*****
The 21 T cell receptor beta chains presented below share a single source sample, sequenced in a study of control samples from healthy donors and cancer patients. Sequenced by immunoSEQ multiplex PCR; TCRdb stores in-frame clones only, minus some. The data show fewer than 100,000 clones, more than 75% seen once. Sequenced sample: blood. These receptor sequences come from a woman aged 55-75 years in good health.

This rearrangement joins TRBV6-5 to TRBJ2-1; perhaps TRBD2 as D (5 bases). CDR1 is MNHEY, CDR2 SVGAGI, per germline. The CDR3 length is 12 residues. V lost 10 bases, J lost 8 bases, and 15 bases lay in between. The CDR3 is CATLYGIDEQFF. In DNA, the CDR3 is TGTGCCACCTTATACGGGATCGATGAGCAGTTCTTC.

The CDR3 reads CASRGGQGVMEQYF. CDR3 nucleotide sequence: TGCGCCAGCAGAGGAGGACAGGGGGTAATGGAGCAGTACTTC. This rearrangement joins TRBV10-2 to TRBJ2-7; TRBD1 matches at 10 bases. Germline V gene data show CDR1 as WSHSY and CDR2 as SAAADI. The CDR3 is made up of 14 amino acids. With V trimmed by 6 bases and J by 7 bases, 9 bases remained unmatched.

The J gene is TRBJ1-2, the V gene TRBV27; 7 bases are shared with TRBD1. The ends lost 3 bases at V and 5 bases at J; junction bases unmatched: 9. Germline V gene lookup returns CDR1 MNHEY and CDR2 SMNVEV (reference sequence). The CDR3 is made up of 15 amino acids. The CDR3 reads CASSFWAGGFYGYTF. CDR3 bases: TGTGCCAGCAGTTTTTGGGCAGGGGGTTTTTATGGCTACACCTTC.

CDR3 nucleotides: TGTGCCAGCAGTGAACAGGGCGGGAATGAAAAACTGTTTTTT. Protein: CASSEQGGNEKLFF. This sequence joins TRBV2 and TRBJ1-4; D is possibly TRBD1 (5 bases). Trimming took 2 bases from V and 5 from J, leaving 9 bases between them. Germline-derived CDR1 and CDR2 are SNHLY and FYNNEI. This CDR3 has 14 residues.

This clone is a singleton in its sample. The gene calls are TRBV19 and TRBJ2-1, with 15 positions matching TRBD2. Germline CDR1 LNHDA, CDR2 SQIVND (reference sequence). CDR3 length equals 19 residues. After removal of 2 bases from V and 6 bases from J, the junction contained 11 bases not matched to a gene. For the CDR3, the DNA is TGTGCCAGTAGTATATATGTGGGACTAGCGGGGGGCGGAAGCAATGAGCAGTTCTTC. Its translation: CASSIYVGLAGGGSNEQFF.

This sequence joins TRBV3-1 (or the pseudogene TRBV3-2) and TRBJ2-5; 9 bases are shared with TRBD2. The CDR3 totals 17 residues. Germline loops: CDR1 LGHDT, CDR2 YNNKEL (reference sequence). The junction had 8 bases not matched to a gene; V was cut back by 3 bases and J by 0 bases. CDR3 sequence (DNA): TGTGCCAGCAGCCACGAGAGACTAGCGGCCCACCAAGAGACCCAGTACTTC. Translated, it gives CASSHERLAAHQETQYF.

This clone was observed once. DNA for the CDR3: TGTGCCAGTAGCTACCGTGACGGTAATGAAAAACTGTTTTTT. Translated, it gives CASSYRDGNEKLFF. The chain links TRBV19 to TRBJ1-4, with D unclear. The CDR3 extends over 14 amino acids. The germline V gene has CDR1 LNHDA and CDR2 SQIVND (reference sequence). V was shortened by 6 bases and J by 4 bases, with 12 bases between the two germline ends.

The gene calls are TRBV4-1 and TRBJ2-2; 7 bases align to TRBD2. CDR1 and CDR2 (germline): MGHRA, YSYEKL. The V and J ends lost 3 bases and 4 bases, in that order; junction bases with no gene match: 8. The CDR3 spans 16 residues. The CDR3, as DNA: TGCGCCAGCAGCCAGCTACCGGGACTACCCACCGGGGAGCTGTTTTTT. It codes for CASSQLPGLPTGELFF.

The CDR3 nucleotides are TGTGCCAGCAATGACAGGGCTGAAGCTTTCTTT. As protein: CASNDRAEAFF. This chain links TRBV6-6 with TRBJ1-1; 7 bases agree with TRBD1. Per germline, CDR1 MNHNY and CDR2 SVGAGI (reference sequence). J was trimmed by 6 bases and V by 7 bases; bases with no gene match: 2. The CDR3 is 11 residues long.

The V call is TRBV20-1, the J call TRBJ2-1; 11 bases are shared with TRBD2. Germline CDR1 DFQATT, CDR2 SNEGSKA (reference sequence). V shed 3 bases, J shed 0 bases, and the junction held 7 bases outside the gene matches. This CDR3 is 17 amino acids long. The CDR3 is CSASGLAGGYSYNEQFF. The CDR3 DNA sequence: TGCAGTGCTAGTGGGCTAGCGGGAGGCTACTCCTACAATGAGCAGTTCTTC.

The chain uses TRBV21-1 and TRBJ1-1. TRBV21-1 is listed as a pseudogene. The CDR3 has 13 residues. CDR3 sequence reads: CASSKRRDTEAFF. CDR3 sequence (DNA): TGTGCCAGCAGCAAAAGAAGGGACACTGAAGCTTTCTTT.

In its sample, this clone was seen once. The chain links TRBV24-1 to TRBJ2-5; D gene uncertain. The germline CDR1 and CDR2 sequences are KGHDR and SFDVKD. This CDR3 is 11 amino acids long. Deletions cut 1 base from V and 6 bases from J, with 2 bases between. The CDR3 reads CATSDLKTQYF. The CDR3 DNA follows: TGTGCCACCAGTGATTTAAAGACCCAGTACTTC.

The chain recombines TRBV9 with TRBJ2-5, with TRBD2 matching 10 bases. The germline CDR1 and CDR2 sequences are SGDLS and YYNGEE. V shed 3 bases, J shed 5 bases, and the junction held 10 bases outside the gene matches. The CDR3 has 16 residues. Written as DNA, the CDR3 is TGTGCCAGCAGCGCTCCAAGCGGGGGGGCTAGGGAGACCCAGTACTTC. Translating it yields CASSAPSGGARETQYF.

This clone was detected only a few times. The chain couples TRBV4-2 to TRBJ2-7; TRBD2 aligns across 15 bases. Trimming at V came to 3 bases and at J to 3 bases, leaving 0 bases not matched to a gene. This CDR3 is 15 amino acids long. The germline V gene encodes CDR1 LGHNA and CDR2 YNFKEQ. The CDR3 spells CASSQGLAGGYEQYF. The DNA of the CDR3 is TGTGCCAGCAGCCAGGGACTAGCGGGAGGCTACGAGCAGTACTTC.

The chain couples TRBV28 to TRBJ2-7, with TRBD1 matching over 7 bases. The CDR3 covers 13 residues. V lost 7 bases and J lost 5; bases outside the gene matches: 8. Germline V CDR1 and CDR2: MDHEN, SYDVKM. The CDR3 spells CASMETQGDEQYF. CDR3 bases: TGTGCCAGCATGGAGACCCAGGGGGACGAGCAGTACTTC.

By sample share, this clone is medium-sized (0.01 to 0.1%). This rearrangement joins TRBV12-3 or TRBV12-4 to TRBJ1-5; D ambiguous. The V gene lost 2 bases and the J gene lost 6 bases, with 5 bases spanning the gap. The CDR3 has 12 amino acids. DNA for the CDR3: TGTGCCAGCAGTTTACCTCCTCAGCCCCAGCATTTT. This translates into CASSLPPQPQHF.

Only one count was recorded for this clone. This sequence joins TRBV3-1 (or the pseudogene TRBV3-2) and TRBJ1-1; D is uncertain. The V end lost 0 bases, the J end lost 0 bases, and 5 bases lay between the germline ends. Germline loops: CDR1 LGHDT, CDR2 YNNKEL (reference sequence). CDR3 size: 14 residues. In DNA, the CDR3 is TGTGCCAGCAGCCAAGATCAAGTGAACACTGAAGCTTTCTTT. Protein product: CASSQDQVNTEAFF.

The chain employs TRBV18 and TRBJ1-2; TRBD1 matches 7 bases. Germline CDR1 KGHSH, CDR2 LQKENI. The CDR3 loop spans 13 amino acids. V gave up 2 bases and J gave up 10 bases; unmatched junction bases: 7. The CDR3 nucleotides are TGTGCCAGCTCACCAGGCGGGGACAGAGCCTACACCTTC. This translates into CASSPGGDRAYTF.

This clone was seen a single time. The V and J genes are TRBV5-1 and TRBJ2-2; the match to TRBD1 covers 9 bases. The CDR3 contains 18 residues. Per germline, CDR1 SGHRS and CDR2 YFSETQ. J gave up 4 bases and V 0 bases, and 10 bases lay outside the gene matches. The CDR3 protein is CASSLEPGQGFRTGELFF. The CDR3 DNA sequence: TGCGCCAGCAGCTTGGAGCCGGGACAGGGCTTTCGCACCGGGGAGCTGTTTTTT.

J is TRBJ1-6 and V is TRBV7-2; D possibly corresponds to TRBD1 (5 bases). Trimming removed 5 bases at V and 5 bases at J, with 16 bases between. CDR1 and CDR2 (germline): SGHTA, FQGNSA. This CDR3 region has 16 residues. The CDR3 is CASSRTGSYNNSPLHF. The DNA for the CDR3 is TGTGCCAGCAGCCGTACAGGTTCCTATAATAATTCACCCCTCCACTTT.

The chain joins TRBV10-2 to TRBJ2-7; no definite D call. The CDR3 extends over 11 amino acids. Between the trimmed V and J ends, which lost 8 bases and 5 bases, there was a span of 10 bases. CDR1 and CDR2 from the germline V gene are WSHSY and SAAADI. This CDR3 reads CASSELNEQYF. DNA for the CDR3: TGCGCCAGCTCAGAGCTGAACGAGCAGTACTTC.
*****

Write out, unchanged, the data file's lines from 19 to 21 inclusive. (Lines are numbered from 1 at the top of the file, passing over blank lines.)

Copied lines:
The chain employs TRBV18 and TRBJ1-2; TRBD1 matches 7 bases. Germline CDR1 KGHSH, CDR2 LQKENI. The CDR3 loop spans 13 amino acids. V gave up 2 bases and J gave up 10 bases; unmatched junction bases: 7. The CDR3 nucleotides are TGTGCCAGCTCACCAGGCGGGGACAGAGCCTACACCTTC. This translates into CASSPGGDRAYTF.

This clone was seen a single time. The V and J genes are TRBV5-1 and TRBJ2-2; the match to TRBD1 covers 9 bases. The CDR3 contains 18 residues. Per germline, CDR1 SGHRS and CDR2 YFSETQ. J gave up 4 bases and V 0 bases, and 10 bases lay outside the gene matches. The CDR3 protein is CASSLEPGQGFRTGELFF. The CDR3 DNA sequence: TGCGCCAGCAGCTTGGAGCCGGGACAGGGCTTTCGCACCGGGGAGCTGTTTTTT.

J is TRBJ1-6 and V is TRBV7-2; D possibly corresponds to TRBD1 (5 bases). Trimming removed 5 bases at V and 5 bases at J, with 16 bases between. CDR1 and CDR2 (germline): SGHTA, FQGNSA. This CDR3 region has 16 residues. The CDR3 is CASSRTGSYNNSPLHF. The DNA for the CDR3 is TGTGCCAGCAGCCGTACAGGTTCCTATAATAATTCACCCCTCCACTTT.